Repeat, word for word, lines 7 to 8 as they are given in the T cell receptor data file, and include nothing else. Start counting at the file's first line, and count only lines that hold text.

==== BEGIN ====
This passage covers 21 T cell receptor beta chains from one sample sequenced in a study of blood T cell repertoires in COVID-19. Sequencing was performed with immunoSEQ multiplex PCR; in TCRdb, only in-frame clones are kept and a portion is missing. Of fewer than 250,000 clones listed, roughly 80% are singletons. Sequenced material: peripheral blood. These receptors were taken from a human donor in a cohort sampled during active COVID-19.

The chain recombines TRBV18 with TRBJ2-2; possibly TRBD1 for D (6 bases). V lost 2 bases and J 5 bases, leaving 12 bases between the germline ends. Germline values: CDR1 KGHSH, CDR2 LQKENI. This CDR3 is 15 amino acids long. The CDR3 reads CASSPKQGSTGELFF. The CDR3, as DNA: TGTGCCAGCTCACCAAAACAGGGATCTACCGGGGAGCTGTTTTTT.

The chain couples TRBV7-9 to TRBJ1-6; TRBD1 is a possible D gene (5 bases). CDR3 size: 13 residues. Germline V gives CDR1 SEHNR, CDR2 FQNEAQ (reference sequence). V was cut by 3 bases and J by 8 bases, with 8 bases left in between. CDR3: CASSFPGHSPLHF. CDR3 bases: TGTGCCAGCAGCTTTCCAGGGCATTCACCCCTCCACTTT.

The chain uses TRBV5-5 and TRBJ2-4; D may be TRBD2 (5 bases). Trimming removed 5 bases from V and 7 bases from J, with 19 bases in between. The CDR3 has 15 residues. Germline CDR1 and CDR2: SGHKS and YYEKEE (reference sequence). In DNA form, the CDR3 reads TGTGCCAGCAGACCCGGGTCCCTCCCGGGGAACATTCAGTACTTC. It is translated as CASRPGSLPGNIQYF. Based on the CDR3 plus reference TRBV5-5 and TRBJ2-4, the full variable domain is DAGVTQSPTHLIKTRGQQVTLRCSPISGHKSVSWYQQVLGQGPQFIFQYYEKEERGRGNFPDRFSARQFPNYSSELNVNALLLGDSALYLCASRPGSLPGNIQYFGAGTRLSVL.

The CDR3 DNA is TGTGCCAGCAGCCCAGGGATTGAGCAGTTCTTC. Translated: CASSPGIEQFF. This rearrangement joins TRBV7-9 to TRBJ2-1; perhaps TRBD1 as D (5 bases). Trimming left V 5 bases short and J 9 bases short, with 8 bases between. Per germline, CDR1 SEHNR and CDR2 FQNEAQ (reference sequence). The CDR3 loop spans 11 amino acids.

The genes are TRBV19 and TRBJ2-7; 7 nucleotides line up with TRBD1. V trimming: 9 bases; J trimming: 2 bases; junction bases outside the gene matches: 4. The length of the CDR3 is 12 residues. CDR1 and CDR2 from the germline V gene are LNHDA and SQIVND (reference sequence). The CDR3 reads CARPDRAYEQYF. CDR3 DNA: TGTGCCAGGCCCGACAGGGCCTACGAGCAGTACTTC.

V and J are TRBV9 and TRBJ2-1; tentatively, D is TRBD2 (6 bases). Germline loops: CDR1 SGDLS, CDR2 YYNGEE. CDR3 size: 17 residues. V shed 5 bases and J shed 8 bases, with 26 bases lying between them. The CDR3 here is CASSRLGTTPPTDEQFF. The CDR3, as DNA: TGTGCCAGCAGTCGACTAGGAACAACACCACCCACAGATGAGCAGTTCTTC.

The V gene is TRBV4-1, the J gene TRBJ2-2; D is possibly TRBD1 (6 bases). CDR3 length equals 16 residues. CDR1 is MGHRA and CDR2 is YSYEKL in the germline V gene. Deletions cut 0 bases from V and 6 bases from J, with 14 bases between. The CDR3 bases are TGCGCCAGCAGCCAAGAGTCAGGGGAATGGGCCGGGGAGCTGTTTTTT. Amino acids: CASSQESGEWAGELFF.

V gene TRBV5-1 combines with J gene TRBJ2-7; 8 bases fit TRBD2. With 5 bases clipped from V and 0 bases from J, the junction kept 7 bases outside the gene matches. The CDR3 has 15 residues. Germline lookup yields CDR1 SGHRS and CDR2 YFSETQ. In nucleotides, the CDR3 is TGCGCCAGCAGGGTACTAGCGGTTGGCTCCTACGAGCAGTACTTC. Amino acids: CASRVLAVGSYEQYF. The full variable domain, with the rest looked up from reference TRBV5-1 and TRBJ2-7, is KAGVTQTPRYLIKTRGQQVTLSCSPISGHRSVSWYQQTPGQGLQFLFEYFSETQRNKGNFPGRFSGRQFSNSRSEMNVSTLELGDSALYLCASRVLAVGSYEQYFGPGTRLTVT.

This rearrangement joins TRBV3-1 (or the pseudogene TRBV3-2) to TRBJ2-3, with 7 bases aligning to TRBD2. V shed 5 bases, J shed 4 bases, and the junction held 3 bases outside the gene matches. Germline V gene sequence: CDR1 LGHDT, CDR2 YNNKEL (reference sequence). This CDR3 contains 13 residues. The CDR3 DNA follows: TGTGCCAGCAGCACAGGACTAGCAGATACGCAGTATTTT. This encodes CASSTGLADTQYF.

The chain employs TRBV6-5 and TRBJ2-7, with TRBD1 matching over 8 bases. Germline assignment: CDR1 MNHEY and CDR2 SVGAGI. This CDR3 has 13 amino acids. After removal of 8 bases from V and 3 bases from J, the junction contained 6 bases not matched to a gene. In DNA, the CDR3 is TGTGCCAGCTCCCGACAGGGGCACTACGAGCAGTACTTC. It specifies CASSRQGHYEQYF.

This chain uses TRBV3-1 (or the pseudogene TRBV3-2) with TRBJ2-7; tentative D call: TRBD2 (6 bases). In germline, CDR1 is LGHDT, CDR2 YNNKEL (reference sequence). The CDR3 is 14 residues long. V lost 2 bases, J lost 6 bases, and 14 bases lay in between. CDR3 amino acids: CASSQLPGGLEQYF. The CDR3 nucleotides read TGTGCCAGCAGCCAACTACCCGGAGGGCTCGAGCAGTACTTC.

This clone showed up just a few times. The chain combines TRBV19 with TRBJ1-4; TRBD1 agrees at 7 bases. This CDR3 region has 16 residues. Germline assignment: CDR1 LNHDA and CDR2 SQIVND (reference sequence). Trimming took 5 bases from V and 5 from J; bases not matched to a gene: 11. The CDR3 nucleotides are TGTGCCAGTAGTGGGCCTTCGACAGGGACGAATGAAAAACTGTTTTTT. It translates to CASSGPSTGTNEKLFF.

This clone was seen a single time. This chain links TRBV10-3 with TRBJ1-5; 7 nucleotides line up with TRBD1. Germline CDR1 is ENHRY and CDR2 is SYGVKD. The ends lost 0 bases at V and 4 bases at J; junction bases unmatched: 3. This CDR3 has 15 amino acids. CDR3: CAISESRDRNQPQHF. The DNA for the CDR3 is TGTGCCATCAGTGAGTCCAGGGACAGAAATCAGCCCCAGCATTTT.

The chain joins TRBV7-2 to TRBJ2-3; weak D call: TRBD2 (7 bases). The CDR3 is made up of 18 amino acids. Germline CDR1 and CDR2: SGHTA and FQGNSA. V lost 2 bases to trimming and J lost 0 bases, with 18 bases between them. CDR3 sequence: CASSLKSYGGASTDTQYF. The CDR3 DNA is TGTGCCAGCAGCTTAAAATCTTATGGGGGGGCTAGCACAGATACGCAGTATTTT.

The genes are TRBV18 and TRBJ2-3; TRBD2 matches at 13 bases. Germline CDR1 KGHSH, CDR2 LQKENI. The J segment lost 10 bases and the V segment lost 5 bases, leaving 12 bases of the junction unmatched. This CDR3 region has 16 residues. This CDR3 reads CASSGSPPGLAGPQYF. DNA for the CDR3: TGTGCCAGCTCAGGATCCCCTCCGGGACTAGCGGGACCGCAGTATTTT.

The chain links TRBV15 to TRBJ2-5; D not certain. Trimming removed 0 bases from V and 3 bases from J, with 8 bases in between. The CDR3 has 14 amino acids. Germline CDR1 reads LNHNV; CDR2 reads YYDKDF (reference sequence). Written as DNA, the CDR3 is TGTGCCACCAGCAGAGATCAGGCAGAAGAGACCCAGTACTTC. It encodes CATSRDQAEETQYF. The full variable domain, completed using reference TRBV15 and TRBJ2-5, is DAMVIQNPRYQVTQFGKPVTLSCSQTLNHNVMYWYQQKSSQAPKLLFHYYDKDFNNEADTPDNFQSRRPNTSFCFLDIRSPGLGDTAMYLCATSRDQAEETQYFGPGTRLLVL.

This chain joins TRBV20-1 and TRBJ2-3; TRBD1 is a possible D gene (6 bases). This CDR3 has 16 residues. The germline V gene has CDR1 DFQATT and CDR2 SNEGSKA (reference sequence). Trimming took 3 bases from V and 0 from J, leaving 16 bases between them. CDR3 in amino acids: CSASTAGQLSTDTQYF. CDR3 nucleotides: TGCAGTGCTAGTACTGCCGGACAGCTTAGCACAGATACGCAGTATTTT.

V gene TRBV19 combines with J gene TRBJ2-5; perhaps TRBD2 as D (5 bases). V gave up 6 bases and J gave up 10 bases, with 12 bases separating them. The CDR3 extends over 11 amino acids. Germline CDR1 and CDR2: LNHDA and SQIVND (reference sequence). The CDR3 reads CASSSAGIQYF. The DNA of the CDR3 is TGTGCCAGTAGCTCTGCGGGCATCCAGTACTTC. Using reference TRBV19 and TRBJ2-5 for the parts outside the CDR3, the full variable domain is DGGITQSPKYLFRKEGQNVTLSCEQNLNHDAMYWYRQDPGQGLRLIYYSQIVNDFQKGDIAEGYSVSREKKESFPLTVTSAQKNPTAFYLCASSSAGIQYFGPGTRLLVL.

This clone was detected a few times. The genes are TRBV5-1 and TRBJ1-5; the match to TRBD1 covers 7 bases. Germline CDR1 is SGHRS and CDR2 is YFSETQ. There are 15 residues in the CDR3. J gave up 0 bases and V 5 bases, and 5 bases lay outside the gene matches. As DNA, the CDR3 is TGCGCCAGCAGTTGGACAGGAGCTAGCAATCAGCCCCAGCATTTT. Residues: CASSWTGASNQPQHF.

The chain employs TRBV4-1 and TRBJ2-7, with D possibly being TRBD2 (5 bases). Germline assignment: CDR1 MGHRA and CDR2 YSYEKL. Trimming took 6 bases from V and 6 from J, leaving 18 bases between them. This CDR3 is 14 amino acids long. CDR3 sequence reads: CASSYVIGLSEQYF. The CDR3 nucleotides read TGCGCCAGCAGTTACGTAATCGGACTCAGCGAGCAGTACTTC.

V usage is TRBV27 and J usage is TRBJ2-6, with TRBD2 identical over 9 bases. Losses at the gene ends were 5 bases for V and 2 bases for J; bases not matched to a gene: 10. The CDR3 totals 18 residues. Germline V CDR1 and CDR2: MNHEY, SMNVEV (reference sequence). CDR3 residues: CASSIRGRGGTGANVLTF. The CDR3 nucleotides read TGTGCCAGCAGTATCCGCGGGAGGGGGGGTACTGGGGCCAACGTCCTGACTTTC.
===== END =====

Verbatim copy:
V and J are TRBV9 and TRBJ2-1; tentatively, D is TRBD2 (6 bases). Germline loops: CDR1 SGDLS, CDR2 YYNGEE. CDR3 size: 17 residues. V shed 5 bases and J shed 8 bases, with 26 bases lying between them. The CDR3 here is CASSRLGTTPPTDEQFF. The CDR3, as DNA: TGTGCCAGCAGTCGACTAGGAACAACACCACCCACAGATGAGCAGTTCTTC.

The V gene is TRBV4-1, the J gene TRBJ2-2; D is possibly TRBD1 (6 bases). CDR3 length equals 16 residues. CDR1 is MGHRA and CDR2 is YSYEKL in the germline V gene. Deletions cut 0 bases from V and 6 bases from J, with 14 bases between. The CDR3 bases are TGCGCCAGCAGCCAAGAGTCAGGGGAATGGGCCGGGGAGCTGTTTTTT. Amino acids: CASSQESGEWAGELFF.